Over the last decade, despite her royal duties and advancing years, Queen Elizabeth II — who passed away on Thursday at the age of 96 — starred in two beloved sketches alongside arguably two of the biggest modern-day icons of British entertainment.

In 2012, she stunned much of the world by appearing in a secretly shot scene for the London Olympics opening ceremony with Daniel Craig as James Bond. 

“Good evening, Mister Bond,” she says after a tuxedo-wearing Craig enters her study in Buckingham Palace, before the two — and several corgis — walk out to a waiting helicopter, from which she later parachutes into the Olympic Stadium to the 007 music. 

While it was — obviously — a double who made the leap, it was the actual queen who appeared before, something the producers weren’t anticipating when they first pitched the idea. 

Speaking to the BBC on Friday morning, screenwriter and children’s author Frank Cottrell-Boyce — who was the writer for the Olympic ceremony (which was directed by Danny Boyle) — said that a member of the team had gone to Buckingham Palace to find out what the queen would be wearing on the day of the ceremony and to take photos to build a set.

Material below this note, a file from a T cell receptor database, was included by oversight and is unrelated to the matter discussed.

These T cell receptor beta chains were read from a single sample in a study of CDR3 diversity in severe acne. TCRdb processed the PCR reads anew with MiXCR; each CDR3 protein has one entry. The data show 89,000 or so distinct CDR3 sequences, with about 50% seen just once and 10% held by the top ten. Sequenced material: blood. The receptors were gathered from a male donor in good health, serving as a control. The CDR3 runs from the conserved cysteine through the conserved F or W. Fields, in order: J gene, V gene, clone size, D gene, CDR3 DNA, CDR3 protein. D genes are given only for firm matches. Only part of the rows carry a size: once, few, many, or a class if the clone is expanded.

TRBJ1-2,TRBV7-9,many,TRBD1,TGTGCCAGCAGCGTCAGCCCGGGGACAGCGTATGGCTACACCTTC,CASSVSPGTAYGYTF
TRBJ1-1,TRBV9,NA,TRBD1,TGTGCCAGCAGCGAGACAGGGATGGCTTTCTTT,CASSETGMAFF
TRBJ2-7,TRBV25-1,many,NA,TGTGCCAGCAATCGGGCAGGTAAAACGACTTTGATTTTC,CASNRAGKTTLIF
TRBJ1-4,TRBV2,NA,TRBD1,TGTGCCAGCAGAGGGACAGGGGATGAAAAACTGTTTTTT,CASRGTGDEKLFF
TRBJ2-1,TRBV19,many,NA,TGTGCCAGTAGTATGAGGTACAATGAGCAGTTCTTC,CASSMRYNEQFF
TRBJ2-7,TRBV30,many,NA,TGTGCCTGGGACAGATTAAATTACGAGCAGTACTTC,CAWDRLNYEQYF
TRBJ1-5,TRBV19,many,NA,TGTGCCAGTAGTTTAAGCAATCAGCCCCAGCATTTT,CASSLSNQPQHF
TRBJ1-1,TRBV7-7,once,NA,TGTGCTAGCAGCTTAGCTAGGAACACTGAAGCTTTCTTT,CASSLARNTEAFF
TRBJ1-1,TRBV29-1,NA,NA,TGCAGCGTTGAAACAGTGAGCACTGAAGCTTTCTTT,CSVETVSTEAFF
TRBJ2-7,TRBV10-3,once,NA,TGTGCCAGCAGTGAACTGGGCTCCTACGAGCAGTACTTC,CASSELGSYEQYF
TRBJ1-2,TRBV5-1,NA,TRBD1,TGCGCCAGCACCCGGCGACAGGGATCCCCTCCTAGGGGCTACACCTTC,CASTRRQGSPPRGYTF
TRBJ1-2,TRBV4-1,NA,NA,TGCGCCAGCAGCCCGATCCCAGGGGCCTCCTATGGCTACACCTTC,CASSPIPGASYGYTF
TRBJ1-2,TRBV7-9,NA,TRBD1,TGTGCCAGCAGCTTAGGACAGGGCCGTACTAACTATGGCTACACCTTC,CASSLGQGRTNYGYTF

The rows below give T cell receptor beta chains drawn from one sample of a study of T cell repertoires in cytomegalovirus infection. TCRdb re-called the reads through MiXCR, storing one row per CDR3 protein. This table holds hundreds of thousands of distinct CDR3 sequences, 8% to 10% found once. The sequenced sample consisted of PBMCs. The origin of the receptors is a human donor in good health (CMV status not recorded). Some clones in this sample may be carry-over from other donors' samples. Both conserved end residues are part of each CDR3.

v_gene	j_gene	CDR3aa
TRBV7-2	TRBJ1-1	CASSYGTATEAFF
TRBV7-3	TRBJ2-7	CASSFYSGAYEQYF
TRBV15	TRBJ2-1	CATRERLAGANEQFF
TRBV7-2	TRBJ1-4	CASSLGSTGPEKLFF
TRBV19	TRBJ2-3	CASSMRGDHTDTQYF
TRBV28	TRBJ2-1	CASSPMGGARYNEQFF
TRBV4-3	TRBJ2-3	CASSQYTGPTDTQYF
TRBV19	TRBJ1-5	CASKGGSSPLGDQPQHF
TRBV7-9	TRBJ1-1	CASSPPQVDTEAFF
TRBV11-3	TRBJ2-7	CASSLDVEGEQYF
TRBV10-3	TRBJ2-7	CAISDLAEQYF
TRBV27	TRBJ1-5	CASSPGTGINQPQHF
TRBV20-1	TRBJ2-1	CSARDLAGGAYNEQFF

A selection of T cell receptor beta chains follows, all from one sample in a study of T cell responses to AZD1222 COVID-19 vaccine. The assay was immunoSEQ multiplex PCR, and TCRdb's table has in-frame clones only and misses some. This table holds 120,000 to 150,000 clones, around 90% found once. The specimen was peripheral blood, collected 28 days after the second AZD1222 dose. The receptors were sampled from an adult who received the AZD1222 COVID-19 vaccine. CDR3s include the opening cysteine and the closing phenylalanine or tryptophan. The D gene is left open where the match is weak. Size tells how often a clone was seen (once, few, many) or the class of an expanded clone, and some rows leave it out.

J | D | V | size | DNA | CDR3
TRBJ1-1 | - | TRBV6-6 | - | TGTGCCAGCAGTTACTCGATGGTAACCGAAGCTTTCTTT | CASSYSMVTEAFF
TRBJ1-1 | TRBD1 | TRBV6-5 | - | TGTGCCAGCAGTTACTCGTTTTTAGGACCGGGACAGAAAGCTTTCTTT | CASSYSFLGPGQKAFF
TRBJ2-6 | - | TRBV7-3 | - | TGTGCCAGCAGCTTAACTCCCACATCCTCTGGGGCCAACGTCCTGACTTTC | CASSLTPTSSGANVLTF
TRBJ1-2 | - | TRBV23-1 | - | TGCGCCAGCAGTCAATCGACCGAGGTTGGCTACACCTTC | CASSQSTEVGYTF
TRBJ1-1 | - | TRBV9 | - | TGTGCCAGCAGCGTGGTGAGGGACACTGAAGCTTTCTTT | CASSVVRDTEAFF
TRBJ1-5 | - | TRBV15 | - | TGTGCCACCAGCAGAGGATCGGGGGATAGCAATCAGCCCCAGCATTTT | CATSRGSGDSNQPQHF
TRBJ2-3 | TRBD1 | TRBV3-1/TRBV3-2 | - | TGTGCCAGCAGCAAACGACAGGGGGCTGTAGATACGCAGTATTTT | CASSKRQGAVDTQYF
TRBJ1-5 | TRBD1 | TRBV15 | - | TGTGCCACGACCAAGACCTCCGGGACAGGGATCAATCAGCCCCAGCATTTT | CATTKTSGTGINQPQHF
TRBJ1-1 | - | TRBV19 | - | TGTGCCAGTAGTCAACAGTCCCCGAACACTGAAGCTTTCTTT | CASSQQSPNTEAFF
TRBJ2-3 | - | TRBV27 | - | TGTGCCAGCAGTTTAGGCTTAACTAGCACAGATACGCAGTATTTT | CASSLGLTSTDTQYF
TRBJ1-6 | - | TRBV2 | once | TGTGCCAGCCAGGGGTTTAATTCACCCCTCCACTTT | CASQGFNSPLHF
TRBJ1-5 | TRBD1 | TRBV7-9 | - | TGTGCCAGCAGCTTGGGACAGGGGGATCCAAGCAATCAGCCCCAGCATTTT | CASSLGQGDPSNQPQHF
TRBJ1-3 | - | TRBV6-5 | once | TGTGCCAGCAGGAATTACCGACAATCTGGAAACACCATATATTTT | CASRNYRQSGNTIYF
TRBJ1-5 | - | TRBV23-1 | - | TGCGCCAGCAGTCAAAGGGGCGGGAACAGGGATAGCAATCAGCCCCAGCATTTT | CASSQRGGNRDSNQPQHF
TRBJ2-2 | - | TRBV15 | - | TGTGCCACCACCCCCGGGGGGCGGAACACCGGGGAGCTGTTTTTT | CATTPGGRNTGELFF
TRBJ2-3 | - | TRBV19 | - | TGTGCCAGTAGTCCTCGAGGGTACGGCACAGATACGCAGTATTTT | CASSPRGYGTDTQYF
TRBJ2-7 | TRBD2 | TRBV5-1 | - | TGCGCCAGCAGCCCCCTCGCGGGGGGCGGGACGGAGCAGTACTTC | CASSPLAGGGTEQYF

“The queen’s dresser said, ‘why are you doing all this?’ And we told her, ‘so we can make it look like the queen.’ So she said: ‘Oh, the queen wants to do it,’” he explained. “She put herself up for that, she wanted to be in the sketch.”

Cottrell-Boyce also noted that it was the queen who insisted she have a speaking part, something they hadn’t previously written. 

“On the day we were filming, she said to Danny Boyle, ‘I think I should have a line’,” he recalled. “She bagged that. She didn’t have a line in the script.”

Cottrell-Boyce was also involved in the queen’s most recent sketch, a short video broadcast during her jubilee weekend in June in which she had tea with Paddington Bear. 

“She had a lot more lines in the Paddington sketch, partly because it was a lot cheaper to film her than to film Paddington,” he said. “But she did that brilliantly and with evident enjoyment. And it wasn’t easy. Paddington’s not really there, so it’s technically an amazing performance and a brilliantly timed comic performance.”

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